I would encourage you to retain your Twitter account, just remove your content, delete Twitter apps, remove their access to your account via your Privacy settings and stop posting. You can downlaod all your posts and messages, for a personal record, via your Twitter Profile. Keeping your account makes it harder to impersonate you. Add a link to your Mastodon address in a pinned post or in your profile on Twitter. Retaining your account makes it difficult for some to impersonate you. Own your namespace. Consider removing all your Tweets.
Linking to Your Mastodon Profile
There are two ways to provide a link to your Mastodon Profile. One way looks rathe like an email, the other more like a Web address or URL. The email-like version works for people on the same server or instance, but Twitter or other services may interpret it like an email address. Use the long version, as Mastodon user profcarroll suggests:
When you make your mastodon account don’t share it like an email. Share it like a link.
So not email@example.com which clicks like an email but rather
In other words your link to send to friends would be:
your server +@ + Username
as a single piece of text, like a Web address or URL.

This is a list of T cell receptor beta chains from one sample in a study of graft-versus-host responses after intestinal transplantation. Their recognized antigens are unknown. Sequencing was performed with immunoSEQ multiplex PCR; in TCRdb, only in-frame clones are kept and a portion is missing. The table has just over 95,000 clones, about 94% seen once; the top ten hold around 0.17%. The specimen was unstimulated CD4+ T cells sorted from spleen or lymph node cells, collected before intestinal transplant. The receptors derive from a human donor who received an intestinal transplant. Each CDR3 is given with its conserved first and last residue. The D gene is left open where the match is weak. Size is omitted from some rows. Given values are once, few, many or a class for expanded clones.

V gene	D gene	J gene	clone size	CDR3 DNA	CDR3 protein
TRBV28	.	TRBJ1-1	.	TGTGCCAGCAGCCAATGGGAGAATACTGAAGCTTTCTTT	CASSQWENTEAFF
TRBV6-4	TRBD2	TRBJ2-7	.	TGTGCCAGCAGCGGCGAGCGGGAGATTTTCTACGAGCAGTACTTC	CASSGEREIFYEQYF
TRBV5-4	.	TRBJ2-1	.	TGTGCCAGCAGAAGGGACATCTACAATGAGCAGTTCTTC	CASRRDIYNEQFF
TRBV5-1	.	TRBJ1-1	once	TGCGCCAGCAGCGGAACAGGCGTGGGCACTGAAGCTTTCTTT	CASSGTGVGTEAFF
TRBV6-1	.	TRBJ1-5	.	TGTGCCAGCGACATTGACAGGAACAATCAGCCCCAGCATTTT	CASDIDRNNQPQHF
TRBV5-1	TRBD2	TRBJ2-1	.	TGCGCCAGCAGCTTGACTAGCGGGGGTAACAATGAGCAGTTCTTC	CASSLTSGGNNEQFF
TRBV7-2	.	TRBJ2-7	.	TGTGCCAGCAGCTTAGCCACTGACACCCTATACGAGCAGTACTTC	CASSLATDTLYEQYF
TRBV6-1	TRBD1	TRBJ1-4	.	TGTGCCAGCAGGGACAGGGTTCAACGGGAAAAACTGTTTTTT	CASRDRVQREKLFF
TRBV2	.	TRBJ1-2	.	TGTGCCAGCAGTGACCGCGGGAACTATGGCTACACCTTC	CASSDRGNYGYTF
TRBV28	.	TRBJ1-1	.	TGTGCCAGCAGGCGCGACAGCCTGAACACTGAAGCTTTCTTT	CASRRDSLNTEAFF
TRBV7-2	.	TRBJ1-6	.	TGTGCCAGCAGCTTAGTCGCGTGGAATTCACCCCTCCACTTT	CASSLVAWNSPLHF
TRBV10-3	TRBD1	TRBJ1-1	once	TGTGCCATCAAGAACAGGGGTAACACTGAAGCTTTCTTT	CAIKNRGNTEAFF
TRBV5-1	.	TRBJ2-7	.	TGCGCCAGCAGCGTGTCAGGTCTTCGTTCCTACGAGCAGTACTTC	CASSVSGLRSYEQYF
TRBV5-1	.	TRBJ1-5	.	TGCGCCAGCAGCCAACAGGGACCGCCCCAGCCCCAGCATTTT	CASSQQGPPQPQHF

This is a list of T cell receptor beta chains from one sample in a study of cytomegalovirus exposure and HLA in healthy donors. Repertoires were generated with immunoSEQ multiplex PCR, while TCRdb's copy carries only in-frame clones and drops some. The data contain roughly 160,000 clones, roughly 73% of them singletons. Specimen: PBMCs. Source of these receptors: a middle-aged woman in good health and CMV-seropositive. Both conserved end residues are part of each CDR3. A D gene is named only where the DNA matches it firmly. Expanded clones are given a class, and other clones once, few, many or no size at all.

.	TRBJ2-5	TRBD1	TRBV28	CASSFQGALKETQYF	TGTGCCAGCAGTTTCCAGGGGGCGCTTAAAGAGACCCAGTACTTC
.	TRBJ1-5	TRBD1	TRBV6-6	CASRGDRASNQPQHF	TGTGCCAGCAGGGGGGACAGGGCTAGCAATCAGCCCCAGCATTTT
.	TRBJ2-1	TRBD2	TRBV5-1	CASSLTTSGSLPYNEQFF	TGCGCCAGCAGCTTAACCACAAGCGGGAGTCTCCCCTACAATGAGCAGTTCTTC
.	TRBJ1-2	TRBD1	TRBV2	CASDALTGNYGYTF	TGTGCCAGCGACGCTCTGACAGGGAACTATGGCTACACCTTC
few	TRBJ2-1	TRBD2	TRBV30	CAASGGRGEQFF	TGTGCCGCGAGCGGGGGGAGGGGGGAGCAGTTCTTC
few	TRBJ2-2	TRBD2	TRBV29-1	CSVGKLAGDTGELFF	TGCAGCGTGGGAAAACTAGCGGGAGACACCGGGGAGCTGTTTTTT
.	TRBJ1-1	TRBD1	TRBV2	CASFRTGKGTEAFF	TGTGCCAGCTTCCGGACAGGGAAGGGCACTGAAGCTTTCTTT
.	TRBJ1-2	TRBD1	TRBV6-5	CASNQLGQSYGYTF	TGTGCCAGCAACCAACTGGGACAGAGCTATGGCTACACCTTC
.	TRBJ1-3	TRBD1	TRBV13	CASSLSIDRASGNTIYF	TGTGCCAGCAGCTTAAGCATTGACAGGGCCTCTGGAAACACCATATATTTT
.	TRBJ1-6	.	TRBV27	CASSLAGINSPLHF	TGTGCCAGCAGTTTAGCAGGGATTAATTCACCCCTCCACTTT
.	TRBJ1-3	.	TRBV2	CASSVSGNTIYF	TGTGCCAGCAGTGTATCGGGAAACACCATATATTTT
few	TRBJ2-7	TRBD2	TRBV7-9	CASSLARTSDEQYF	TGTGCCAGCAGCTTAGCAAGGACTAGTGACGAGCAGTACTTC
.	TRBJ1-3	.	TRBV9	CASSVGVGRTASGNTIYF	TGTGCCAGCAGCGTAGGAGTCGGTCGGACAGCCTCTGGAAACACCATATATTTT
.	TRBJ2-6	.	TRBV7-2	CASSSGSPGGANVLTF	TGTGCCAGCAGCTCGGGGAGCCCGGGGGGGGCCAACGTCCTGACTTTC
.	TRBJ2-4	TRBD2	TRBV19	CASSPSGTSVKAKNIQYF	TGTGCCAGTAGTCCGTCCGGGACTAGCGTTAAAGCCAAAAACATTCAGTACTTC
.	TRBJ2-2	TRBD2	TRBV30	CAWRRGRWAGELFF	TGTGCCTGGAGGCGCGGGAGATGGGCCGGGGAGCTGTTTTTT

Finding People You Know on Mastodon
If you are on Twitter and want to find people who have opened accounts on Mastodon, someone wrote a server script that scrapes Fediverse Usenames (and email addresses, since a lot of people drop the leading @) from the Twitter bios and display names of people you follow over there
Once you have your Mastodon account, make an intro post and include #hashtags about your interests, like #birds, or#writing.
Dibirdify is useful in terms of finding Twitter users you follow (or have blocked) on Mastodon.
Verification on Mastodon
In your Mastodon Profile on the Web, you can include a link to your Website. You can use your own Website to verify your Mastodon identity by adding a link to your Website in your Mastodon Profile. Then copy the “rel=me” link in your Mastodon Profile (edit Profile, then scroll down to Verification; use the Copy button). Add that link to the top page of your site (the <-tage or clickable text doesn’t matter). Alternatively, add the link in your top page’s Head metadata. After a bit, Mastodon will mark that link in your Profile as verified.
Once Mastodon has spidered the link on your Website, it verifies the connection between the User Profile and the external site.
The official Mastodon help pages for using Mastodon in a Web browser are pretty good! Start with Signing up for an Account and Setting Up Your Profile.
Here’s an Introduction to Mastodon: Getting started with Mastodon. Here’s another introduction to Mastodon for people used to Twitter. Once you have joined, this list of Mastodon tips is helpful.
A futuristic Mastodon introduction for 2021 is helpful for understanding the cultural and social niceties around Mastodon’s role as part of the Fediverse or Indieweb. It’s not technical.